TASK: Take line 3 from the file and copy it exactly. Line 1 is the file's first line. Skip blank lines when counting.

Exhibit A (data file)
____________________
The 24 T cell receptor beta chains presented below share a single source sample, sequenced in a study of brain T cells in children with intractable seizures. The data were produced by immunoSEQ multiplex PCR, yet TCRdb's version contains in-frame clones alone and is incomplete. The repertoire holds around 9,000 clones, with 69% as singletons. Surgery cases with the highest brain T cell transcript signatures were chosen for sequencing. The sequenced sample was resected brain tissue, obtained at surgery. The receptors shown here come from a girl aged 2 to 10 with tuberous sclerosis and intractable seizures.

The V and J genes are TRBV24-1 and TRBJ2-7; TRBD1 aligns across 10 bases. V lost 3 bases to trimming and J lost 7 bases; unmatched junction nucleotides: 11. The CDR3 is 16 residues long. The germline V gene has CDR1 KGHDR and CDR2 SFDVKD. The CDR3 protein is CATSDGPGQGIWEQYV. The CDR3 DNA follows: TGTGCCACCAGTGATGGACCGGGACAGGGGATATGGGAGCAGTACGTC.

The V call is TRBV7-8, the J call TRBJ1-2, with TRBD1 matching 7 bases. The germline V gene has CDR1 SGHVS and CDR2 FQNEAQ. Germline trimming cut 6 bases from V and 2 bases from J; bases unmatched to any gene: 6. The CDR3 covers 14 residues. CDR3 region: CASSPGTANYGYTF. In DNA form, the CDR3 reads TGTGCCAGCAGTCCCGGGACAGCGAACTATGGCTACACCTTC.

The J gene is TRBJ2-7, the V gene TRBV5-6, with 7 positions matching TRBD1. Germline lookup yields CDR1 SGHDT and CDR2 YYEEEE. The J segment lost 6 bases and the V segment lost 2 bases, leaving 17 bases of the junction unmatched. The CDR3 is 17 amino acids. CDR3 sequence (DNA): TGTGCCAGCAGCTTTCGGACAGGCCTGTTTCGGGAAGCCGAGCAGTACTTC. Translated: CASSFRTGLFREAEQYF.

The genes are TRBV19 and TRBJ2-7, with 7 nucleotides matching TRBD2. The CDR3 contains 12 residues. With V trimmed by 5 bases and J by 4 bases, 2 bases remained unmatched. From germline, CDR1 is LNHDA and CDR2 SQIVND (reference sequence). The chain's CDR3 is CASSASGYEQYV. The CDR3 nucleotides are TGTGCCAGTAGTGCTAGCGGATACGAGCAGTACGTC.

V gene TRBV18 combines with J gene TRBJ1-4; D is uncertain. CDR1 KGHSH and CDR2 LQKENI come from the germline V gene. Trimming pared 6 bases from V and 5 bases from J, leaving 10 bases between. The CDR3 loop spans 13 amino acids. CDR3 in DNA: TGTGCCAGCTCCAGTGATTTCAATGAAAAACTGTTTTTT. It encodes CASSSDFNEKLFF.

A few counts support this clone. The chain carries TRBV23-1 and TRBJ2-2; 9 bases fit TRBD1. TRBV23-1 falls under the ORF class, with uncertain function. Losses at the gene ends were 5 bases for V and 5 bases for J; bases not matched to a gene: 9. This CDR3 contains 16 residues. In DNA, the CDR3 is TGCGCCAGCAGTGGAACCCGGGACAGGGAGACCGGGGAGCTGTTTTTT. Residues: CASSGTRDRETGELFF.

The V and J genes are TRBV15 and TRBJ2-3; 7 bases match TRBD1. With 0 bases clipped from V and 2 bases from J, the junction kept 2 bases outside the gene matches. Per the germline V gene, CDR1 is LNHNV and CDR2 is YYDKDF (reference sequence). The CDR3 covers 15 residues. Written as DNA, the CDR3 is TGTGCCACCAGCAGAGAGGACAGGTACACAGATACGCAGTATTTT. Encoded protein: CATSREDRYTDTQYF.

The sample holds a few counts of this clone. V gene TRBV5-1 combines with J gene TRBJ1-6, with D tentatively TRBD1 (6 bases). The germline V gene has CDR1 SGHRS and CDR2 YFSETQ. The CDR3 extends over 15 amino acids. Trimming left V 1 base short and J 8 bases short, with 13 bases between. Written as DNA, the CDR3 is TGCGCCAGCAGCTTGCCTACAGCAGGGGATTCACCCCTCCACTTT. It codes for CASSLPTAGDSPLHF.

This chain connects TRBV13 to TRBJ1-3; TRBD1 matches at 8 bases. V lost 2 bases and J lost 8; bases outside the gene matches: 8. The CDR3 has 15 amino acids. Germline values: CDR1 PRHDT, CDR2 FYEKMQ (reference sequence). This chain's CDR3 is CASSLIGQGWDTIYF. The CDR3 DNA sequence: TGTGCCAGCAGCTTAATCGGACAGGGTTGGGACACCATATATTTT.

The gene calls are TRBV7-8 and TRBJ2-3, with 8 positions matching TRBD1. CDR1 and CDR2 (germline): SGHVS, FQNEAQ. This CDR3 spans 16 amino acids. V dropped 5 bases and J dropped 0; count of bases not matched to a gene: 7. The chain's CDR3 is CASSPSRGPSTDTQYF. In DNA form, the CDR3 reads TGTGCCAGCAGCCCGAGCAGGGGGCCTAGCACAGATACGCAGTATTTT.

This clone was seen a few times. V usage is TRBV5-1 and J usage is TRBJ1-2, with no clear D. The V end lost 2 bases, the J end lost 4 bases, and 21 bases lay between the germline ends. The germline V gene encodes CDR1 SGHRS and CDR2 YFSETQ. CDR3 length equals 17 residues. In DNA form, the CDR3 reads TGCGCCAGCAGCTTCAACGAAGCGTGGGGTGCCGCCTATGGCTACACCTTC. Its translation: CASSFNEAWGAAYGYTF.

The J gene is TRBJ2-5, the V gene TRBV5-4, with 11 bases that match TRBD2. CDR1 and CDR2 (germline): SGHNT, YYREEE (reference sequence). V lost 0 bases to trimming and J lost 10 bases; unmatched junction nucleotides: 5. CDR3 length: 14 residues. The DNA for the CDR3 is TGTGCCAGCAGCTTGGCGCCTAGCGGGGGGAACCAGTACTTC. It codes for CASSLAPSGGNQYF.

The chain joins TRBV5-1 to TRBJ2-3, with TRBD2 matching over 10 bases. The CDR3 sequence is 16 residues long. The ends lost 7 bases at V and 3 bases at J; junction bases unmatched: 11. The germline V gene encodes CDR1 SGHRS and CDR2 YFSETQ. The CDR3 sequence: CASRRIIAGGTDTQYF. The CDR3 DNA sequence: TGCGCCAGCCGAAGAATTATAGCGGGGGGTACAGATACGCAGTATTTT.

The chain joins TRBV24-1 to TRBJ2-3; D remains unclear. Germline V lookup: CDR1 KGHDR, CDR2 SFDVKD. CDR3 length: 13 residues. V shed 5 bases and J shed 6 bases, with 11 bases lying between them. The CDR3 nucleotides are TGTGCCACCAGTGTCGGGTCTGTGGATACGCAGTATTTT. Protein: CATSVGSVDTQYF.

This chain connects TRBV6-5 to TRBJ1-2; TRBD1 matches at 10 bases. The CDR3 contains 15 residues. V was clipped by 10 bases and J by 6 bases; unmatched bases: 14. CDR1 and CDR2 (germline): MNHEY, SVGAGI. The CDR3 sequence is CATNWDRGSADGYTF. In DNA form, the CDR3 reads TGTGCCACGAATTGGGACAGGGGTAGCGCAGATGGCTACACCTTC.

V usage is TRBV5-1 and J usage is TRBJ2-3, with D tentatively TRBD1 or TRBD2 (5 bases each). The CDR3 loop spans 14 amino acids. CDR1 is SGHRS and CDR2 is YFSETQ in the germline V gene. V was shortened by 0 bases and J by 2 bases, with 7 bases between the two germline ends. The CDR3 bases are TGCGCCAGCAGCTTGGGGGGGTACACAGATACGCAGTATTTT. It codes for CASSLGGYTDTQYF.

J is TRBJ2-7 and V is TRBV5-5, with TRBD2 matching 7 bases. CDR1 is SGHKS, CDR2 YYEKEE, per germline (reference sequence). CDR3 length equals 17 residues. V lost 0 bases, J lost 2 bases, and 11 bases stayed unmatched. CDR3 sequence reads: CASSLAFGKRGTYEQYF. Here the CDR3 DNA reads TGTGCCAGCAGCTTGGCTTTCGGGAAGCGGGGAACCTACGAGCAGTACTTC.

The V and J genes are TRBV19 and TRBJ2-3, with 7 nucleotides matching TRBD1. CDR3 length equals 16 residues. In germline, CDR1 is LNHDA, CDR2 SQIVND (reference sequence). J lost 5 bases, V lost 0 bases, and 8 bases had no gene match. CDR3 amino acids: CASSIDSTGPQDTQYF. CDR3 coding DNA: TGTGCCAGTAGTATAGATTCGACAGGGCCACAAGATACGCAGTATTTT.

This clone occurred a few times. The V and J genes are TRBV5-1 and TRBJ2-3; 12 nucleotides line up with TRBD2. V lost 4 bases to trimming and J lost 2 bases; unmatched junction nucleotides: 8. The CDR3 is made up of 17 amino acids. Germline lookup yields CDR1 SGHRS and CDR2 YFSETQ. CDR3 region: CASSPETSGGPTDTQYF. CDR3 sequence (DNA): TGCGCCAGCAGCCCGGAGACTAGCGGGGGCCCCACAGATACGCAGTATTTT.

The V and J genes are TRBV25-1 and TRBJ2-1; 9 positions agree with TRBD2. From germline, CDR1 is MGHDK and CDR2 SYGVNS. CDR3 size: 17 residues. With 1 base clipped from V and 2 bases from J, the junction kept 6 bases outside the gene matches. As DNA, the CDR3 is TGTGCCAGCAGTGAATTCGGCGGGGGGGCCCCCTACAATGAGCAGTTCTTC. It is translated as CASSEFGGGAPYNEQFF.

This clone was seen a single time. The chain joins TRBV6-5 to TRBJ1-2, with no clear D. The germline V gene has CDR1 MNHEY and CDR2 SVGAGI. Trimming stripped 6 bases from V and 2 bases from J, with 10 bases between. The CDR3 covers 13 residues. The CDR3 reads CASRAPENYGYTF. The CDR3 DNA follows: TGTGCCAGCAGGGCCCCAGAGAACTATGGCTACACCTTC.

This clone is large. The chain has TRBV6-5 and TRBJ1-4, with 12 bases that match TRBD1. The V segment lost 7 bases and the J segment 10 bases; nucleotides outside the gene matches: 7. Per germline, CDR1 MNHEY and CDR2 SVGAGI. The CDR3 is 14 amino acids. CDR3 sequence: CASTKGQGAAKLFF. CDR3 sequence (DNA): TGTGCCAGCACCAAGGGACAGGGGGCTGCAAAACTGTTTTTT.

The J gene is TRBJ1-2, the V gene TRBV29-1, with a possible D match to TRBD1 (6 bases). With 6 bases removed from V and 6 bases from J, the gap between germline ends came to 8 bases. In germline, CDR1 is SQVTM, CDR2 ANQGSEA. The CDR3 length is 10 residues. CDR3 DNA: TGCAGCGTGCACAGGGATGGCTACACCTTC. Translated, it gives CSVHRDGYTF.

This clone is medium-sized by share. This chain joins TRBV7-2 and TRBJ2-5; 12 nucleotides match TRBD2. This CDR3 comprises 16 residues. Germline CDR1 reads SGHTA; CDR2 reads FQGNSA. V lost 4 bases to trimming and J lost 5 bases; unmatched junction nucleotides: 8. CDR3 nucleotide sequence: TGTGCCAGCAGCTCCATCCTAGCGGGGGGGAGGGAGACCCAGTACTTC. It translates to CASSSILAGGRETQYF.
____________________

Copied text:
The V call is TRBV7-8, the J call TRBJ1-2, with TRBD1 matching 7 bases. The germline V gene has CDR1 SGHVS and CDR2 FQNEAQ. Germline trimming cut 6 bases from V and 2 bases from J; bases unmatched to any gene: 6. The CDR3 covers 14 residues. CDR3 region: CASSPGTANYGYTF. In DNA form, the CDR3 reads TGTGCCAGCAGTCCCGGGACAGCGAACTATGGCTACACCTTC.